Bearded vulture has been spotted for the second time in UK. It was seen roosting in the Peak District National Park. The bird of prey, which is also known as the lammergeier, is one of the largest wild birds ever seen in the UK. The bird watchers flocked the moors after reported sightings to catch a glimpse and a photograph the bird. Tim Birch, from Derbyshire Wildlife Trust, said the bird was about two years old and had flown over to the UK from the Alps, where the endangered species is being reintroduced. The bird feeds on the bones of animal carcasses and the full-grown bird boasts an almost 3m wingspan. It is not dangerous to people or farm animals. Only other of its kind ever seen in the UK was in 2016, around Dartmoor. The bearded vulture was spotted in Belgium before arriving in the UK, where it has attracted birdwatchers from across the country.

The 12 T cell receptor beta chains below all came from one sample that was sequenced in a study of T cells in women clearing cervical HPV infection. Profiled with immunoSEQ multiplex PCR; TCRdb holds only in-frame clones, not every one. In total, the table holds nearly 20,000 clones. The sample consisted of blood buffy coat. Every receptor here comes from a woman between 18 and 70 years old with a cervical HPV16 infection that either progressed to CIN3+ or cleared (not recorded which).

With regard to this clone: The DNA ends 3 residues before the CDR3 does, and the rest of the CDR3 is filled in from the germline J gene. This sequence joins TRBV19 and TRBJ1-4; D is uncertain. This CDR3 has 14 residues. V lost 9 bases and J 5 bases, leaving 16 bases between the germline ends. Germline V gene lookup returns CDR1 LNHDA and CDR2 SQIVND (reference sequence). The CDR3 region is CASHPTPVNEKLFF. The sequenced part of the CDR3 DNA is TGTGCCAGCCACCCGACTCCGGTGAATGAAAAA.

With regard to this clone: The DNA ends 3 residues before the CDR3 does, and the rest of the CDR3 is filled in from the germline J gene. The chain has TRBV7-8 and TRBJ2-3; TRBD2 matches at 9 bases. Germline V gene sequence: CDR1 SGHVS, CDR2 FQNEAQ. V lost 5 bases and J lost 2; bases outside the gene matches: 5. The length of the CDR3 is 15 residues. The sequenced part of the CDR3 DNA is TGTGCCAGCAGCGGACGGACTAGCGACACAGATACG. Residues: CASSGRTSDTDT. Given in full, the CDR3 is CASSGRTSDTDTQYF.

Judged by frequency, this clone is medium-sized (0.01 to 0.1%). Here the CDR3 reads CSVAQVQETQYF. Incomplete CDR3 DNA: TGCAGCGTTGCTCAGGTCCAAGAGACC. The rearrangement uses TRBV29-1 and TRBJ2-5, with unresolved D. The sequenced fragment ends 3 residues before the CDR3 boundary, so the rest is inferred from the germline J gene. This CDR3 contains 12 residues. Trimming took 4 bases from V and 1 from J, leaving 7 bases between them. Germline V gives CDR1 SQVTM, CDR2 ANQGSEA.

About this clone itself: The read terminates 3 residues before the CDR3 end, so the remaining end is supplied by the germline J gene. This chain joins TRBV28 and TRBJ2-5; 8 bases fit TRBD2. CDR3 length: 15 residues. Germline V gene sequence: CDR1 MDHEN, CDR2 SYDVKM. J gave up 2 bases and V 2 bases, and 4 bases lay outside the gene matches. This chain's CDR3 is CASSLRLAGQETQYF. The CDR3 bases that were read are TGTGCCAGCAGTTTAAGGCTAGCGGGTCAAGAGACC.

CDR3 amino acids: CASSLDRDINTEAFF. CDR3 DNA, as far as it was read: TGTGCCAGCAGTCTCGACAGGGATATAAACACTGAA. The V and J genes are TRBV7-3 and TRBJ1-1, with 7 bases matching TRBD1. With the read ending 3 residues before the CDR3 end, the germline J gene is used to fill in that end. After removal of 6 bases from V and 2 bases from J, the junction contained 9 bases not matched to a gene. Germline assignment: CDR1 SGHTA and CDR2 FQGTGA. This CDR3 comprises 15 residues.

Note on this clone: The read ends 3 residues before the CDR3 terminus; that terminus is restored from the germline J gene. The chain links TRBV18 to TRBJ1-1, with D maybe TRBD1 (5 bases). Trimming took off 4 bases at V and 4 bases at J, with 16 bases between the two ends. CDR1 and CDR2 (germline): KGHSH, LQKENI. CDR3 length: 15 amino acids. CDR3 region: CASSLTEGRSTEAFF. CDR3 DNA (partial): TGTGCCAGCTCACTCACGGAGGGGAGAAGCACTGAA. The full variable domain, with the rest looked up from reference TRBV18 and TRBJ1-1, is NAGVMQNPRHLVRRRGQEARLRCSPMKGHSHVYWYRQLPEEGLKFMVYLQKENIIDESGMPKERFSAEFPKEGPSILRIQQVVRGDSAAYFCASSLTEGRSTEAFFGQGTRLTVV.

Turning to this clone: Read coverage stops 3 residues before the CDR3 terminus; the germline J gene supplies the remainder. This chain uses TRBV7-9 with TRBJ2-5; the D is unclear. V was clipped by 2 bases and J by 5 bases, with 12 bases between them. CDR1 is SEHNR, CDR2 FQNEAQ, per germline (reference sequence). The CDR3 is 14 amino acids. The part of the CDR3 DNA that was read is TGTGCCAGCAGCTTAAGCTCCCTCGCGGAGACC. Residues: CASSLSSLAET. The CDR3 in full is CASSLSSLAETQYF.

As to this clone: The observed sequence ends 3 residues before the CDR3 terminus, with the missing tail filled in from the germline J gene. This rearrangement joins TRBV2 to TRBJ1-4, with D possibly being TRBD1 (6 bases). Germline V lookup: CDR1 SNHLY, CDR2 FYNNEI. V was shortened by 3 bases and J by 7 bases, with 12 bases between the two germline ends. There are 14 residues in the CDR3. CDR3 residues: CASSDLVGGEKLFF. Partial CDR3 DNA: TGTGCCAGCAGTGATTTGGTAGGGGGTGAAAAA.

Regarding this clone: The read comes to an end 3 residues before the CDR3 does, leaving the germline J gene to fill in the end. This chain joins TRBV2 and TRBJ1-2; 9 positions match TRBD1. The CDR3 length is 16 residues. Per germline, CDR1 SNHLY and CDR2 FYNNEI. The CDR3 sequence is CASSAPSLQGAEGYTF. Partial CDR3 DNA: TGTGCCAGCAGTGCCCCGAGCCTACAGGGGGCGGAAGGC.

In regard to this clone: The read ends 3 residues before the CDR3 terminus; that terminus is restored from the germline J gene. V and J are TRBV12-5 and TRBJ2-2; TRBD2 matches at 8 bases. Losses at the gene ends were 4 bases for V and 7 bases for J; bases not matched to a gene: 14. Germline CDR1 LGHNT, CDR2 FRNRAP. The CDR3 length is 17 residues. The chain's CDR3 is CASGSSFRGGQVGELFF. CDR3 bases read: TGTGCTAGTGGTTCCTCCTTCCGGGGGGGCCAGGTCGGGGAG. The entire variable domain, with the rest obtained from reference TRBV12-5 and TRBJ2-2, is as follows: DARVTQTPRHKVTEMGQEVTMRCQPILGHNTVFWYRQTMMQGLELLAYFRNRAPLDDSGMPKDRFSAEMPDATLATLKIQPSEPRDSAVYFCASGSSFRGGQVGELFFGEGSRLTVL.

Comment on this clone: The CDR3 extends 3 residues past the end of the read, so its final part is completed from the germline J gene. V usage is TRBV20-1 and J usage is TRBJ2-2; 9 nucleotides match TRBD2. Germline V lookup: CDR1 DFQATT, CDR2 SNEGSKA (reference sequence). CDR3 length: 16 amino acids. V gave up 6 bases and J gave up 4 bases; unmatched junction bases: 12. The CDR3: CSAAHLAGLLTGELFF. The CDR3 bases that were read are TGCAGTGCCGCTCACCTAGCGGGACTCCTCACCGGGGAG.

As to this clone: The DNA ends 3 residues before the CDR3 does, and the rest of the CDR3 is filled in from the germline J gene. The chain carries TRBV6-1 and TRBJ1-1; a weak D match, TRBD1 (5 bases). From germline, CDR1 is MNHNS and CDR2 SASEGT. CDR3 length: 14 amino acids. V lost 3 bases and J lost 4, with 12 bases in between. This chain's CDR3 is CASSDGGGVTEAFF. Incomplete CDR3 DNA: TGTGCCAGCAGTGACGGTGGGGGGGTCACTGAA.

The bearded vulture is classified as a near-threatened species by the IUCN Red List. They are known to drop skeletons from a height to break them into smaller pieces before swallowing them. The species is found in mountainous regions in Europe, Asia and Africa. It was once common in the Alps but was driven to extinction by the early 20th century, in part because of unfounded stories about the birds stealing livestock or even babies.